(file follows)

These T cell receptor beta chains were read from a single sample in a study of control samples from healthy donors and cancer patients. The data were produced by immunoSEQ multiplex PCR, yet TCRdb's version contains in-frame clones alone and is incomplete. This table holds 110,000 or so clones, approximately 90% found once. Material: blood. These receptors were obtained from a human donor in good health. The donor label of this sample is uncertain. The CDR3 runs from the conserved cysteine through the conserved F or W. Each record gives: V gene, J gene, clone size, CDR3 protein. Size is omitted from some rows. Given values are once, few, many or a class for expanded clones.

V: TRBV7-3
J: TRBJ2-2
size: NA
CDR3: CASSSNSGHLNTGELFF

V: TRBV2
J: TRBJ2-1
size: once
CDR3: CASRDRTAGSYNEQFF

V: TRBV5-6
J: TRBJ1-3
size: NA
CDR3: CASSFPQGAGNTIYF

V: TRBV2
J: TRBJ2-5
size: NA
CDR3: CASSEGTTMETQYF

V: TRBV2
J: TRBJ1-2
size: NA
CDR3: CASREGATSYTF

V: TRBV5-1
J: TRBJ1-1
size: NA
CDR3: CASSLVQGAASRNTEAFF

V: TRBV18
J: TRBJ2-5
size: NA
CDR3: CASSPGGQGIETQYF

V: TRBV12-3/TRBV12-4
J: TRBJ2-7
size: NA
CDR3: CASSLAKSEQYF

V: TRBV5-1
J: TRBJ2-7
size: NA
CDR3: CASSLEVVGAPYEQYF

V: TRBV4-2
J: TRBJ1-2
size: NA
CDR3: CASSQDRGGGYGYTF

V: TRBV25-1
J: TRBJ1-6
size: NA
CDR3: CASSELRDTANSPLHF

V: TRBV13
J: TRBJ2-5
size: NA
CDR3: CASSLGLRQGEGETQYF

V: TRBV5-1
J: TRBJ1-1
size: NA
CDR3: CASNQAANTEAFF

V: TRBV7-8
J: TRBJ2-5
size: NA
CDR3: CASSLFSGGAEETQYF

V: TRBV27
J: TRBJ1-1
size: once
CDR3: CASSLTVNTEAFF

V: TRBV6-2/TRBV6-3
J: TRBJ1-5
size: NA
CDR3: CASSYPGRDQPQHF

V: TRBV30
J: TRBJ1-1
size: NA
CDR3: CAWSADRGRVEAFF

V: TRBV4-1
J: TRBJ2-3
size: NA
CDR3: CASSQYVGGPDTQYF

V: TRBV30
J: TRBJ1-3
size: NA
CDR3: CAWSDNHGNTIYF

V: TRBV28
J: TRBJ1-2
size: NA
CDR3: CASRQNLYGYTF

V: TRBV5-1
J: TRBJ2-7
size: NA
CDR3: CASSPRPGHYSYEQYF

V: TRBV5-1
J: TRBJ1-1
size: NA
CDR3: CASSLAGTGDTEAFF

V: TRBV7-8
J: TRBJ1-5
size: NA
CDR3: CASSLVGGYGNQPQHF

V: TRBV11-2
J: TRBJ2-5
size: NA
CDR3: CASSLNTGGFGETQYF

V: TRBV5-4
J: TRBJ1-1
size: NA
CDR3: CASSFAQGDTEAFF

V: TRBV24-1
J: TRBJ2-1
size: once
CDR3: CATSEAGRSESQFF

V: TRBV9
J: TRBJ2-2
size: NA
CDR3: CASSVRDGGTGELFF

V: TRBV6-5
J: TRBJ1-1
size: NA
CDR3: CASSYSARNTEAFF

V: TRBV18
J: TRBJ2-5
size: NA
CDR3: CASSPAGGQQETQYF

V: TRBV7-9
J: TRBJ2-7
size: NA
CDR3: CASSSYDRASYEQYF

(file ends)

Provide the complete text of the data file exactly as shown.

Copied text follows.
These T cell receptor beta chains were read from a single sample in a study of control samples from healthy donors and cancer patients. The data were produced by immunoSEQ multiplex PCR, yet TCRdb's version contains in-frame clones alone and is incomplete. This table holds 110,000 or so clones, approximately 90% found once. Material: blood. These receptors were obtained from a human donor in good health. The donor label of this sample is uncertain. The CDR3 runs from the conserved cysteine through the conserved F or W. Each record gives: V gene, J gene, clone size, CDR3 protein. Size is omitted from some rows. Given values are once, few, many or a class for expanded clones.

V: TRBV7-3
J: TRBJ2-2
size: NA
CDR3: CASSSNSGHLNTGELFF

V: TRBV2
J: TRBJ2-1
size: once
CDR3: CASRDRTAGSYNEQFF

V: TRBV5-6
J: TRBJ1-3
size: NA
CDR3: CASSFPQGAGNTIYF

V: TRBV2
J: TRBJ2-5
size: NA
CDR3: CASSEGTTMETQYF

V: TRBV2
J: TRBJ1-2
size: NA
CDR3: CASREGATSYTF

V: TRBV5-1
J: TRBJ1-1
size: NA
CDR3: CASSLVQGAASRNTEAFF

V: TRBV18
J: TRBJ2-5
size: NA
CDR3: CASSPGGQGIETQYF

V: TRBV12-3/TRBV12-4
J: TRBJ2-7
size: NA
CDR3: CASSLAKSEQYF

V: TRBV5-1
J: TRBJ2-7
size: NA
CDR3: CASSLEVVGAPYEQYF

V: TRBV4-2
J: TRBJ1-2
size: NA
CDR3: CASSQDRGGGYGYTF

V: TRBV25-1
J: TRBJ1-6
size: NA
CDR3: CASSELRDTANSPLHF

V: TRBV13
J: TRBJ2-5
size: NA
CDR3: CASSLGLRQGEGETQYF

V: TRBV5-1
J: TRBJ1-1
size: NA
CDR3: CASNQAANTEAFF

V: TRBV7-8
J: TRBJ2-5
size: NA
CDR3: CASSLFSGGAEETQYF

V: TRBV27
J: TRBJ1-1
size: once
CDR3: CASSLTVNTEAFF

V: TRBV6-2/TRBV6-3
J: TRBJ1-5
size: NA
CDR3: CASSYPGRDQPQHF

V: TRBV30
J: TRBJ1-1
size: NA
CDR3: CAWSADRGRVEAFF

V: TRBV4-1
J: TRBJ2-3
size: NA
CDR3: CASSQYVGGPDTQYF

V: TRBV30
J: TRBJ1-3
size: NA
CDR3: CAWSDNHGNTIYF

V: TRBV28
J: TRBJ1-2
size: NA
CDR3: CASRQNLYGYTF

V: TRBV5-1
J: TRBJ2-7
size: NA
CDR3: CASSPRPGHYSYEQYF

V: TRBV5-1
J: TRBJ1-1
size: NA
CDR3: CASSLAGTGDTEAFF

V: TRBV7-8
J: TRBJ1-5
size: NA
CDR3: CASSLVGGYGNQPQHF

V: TRBV11-2
J: TRBJ2-5
size: NA
CDR3: CASSLNTGGFGETQYF

V: TRBV5-4
J: TRBJ1-1
size: NA
CDR3: CASSFAQGDTEAFF

V: TRBV24-1
J: TRBJ2-1
size: once
CDR3: CATSEAGRSESQFF

V: TRBV9
J: TRBJ2-2
size: NA
CDR3: CASSVRDGGTGELFF

V: TRBV6-5
J: TRBJ1-1
size: NA
CDR3: CASSYSARNTEAFF

V: TRBV18
J: TRBJ2-5
size: NA
CDR3: CASSPAGGQQETQYF

V: TRBV7-9
J: TRBJ2-7
size: NA
CDR3: CASSSYDRASYEQYF